[Date Prev][Date Next] [Thread Prev][Thread Next] [Date Index] [Thread Index]

Re: hurd does NOT need /hurd

On Wed, 22 May 2002, Marcus Brinkmann wrote:

> On Wed, May 22, 2002 at 04:43:44PM +0200, Emile van Bergen wrote:
> > I'm essentially asking the question: are those 'normal' programs indeed
> > normal programs, in the sense of some image that is loaded or mapped
> > into a separate address space, specifying a single point of entry (being
> > allowed to register other rendezvous points only subsequently), or are
> > translators something else in that respect?
> They are ELF executables.

Well, duh. But you probably mean that in the stricter sense, i.e. a
plain ELF executable that only specifies its single ELF starting point.

> > I.e. does the filesystem code run a translator via some form of exec()
> > when the translator gets started on demand, or does settrans already set
> > up the process space, load/map the translator's code, and register
> > special entry points with the filesystem?
> It does some special Hurd specific set up and then does exec.  Our exec
> is written in a way to keep the Hurd specific setup.

The only thing I could find is that it passes down an open Mach port to
the higher-level filesystem server for the inode.

Unix has something very similar: the ability to pass down an open file
descriptor. But nobody's arguing that Debian should have all its
programs that are essentially only useful as filters, removed from /bin.

> I thank you for your opinion on this, but we really have to move on.

You keep trying to blow a smoke screen around the architectural issue.
I don't understand why. Remember that *you* want something from Debian,
(the addition of /hurd), not the other way around. *You* are the one
under the obligation to answer *why* you *need* a separate /hurd

> This issue was pondered to death, and if you are really interested
> in it at this level of detail, you can install Debian GNU/Hurd, and get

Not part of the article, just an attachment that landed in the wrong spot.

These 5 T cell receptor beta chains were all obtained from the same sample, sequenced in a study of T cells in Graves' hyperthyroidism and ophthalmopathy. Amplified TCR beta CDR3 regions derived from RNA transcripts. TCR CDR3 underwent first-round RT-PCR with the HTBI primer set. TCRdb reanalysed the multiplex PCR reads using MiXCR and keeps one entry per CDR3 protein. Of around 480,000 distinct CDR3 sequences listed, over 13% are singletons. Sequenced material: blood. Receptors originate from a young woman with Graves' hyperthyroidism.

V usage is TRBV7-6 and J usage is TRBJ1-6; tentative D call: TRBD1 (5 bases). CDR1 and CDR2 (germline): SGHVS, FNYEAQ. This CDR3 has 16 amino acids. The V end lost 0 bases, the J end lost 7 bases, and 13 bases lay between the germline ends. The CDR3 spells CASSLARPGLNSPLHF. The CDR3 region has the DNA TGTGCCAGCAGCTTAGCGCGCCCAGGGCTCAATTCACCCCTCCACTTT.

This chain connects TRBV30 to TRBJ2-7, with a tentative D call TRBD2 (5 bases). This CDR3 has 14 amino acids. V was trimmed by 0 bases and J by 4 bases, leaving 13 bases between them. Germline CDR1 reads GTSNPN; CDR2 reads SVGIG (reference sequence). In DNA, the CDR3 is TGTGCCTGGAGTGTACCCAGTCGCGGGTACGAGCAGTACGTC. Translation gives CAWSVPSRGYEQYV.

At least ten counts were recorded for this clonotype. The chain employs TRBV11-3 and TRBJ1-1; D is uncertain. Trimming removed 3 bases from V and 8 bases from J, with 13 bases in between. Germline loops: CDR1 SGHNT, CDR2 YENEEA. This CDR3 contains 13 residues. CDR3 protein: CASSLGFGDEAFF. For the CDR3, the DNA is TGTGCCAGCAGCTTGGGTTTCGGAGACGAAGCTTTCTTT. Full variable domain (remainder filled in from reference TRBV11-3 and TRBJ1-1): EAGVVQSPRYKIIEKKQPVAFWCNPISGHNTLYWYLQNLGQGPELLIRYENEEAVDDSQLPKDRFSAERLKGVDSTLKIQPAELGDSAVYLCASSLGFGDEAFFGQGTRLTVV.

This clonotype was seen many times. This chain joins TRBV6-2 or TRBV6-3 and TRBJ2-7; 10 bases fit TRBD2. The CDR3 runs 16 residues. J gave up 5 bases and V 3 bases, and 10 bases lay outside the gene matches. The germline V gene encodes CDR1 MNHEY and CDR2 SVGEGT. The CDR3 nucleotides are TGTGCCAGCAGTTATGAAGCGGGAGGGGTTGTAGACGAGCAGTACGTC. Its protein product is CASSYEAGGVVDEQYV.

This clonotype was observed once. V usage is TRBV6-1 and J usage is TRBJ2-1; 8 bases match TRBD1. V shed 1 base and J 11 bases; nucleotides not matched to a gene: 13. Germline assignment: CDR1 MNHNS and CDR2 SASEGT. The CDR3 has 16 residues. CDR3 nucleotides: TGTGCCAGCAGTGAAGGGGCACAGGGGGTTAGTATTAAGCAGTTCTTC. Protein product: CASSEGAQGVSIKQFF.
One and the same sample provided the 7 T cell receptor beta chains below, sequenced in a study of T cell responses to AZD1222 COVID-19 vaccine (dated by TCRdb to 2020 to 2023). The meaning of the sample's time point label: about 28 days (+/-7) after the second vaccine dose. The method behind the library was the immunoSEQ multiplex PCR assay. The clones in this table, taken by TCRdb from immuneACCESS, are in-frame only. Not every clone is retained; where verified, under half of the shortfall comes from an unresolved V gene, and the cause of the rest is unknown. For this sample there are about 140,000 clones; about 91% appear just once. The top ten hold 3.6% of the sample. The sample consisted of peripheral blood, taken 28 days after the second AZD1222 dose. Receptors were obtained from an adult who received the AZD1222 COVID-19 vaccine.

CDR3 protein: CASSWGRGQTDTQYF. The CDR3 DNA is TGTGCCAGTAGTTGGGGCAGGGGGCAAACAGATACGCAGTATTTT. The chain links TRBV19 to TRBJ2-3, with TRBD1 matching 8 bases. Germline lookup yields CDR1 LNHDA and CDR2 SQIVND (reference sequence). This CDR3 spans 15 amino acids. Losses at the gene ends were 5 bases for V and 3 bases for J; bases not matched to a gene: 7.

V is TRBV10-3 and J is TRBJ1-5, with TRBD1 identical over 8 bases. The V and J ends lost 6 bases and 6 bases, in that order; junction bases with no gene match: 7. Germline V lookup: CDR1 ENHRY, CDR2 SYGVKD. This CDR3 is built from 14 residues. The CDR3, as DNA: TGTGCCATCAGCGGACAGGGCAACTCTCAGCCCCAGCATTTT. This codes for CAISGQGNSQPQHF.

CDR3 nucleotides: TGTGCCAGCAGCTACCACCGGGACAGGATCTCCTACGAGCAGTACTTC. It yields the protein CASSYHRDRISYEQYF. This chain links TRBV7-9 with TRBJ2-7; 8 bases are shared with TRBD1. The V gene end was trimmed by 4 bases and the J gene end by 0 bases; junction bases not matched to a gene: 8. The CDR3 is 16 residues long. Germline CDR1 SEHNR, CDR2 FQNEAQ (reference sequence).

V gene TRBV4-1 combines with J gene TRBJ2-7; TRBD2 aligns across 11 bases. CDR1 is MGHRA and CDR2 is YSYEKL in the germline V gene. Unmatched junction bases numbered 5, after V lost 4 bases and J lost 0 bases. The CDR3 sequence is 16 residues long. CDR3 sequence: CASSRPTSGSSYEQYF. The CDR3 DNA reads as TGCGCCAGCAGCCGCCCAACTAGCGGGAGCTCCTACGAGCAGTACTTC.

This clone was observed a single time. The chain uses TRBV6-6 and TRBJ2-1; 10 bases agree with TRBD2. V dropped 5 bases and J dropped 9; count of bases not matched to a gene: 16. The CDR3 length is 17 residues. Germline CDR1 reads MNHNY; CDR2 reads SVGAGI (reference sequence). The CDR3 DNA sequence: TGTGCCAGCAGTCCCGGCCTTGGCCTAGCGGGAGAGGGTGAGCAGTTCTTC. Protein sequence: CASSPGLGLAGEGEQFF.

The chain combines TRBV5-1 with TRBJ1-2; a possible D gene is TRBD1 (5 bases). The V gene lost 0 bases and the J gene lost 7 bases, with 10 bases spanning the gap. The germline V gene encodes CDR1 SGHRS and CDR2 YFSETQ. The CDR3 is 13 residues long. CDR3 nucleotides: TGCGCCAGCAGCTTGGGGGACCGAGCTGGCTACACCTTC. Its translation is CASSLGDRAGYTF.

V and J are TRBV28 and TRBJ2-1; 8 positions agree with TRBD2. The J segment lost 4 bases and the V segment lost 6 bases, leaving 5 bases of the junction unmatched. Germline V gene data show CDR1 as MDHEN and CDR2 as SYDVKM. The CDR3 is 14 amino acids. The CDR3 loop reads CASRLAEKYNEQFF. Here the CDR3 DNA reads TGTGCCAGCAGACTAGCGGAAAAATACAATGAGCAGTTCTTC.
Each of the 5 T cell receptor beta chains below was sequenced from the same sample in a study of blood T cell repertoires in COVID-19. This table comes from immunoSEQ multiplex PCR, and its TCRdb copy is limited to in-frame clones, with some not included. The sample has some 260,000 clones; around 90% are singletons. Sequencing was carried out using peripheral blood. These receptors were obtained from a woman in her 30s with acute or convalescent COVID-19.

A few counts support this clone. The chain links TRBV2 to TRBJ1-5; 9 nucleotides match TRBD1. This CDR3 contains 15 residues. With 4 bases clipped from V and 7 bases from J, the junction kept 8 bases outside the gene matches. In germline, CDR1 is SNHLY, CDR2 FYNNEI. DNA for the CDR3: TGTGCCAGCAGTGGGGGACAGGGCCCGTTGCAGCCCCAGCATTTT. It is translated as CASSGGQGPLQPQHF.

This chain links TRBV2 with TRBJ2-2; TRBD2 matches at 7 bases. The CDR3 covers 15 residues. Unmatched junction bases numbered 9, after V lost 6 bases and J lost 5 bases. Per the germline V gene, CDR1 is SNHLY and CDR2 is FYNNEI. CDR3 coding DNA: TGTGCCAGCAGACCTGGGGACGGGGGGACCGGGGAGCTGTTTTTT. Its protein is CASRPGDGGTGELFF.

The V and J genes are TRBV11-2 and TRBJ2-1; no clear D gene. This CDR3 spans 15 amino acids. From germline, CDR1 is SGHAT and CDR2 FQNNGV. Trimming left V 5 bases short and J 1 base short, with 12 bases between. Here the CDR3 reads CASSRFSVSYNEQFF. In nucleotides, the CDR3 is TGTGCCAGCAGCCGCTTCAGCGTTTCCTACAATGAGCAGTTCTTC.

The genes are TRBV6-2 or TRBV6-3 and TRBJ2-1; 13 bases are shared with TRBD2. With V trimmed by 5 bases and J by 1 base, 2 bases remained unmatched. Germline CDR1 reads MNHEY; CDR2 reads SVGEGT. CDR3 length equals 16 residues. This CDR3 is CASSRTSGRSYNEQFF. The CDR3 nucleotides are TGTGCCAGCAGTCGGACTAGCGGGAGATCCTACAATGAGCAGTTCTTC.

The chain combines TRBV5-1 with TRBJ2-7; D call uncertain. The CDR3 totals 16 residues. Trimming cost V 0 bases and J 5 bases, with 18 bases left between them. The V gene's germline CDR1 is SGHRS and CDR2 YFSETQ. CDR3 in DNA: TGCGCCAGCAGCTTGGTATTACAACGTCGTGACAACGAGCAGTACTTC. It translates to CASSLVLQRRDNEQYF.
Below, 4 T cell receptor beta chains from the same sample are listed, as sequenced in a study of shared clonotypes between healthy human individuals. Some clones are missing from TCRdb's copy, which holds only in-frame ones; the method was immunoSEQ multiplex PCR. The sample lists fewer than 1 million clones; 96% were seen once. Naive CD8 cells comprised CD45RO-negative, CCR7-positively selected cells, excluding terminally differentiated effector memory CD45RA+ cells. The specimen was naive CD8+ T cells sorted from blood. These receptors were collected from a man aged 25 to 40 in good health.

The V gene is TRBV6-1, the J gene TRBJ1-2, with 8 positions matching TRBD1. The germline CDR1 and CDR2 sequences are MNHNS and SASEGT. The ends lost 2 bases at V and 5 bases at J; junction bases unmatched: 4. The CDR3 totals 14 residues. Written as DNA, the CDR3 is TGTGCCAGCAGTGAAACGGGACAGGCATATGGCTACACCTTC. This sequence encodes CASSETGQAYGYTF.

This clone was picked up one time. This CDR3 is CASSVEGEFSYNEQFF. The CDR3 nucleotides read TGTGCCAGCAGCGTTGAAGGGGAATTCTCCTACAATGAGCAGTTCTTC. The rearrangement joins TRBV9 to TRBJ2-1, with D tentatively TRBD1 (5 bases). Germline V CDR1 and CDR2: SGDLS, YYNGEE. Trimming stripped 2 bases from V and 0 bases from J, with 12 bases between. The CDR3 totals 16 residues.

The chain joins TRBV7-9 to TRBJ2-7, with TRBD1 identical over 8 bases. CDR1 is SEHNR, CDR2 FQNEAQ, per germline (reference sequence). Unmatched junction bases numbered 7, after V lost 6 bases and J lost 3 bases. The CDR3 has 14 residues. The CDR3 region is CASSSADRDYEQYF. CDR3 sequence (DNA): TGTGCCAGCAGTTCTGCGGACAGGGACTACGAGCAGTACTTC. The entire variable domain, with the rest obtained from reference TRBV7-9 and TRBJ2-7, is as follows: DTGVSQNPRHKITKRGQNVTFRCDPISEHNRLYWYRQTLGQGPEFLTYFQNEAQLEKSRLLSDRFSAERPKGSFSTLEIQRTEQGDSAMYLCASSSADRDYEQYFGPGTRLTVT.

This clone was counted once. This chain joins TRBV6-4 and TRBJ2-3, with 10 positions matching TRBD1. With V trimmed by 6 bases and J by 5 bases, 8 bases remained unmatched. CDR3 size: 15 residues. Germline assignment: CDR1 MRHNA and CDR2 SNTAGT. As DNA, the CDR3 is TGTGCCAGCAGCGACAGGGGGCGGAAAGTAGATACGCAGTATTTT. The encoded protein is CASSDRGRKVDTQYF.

> into it, and post design ideas to help-hurd@gnu.org.

I am very interested in userspace drivers and userspace filesystems. But
I'm still trying to determine whether it's worth my while to actually
invest time in the Hurd.

> > (And as said, neither does /sbin IMHO, and I'm sure, coming from the
> > Hurd philosophy that empowers the user and makes him fully responsible
> > for his own part of the (file)system, you'll agree).
> There are programs that can only useful to root, even on the Hurd.
> There are much less of them, but some there are.  Those are in /sbin.

I can understand if you haven't had much time to read my message, but
please, that's a useless answer.

It only tells me (again) that you consider a somewhat vague concept of
usefulness to particular user categories, important for defining
directory structure, as opposed to much harder criteria based on the
allowed protocol(s) for running those executables.

Ok, I'll admit that it's off-topic, but I'd say that if you really want
to adhere to some "intended use"-centric directory-of-binaries approach,
then you should get rid of the whole {/,/usr}/[s]bin concept as a
gathering place for all the system's programs, but install each package
under its own directory, like /pkg/<packagename>/. Then, make
/etc/<packagename> a symlink to /pkg/packagename/etc, and create a
/bin/<category> directory for each user category (sysadmin, netadmin,
storageadmin, mailadmin, graphics-artist, c-developer, general-shell,
scheduled-command, hurd-filesystem), which contains symlinks to the
binaries in the various /pkg/<packagename>/bin directories for each of
the packages that you recognise to be useful for those different
user/use categories.

You can then even use those user category-centric directories as the
PATH for the users in those categories.

It's not exactly FHS-conformant, true. But it does make the concept
you're advocating actually useful, perhaps.

But while we're sticking to the FHS' *spirit* of {/,/usr}/bin as a
gathering place of *all* executables that can be useful to users,
regardless of primary intended use, regardless of execution environment,
whether that's as a shell command, in scripts, as a filter (also has its
execution environment set up in a 'special' way: open filedescriptor is
passed down), or whatever, I cannot see why translators, which are
programs that are valid as shell commands but primarily intended to be
ran by the filesystem on behalf of the user who attaches it to an inode,
must live outside of /bin.

You could just as well argue that program that are primarily intended to
be ran from cron should be put somewhere other than /bin, even though a
user explicitly specifies himself that the program must be run on his
own behalf, and even though the program follows normal exec()-style
executable semantics. And naturally, that's nonsense.



E-Advies / Emile van Bergen   |   e-advies@evbergen.xs4all.nl
tel. +31 (0)70 3906153        |   http://www.e-advies.info

To UNSUBSCRIBE, email to debian-devel-request@lists.debian.org
with a subject of "unsubscribe". Trouble? Contact listmaster@lists.debian.org

Reply to: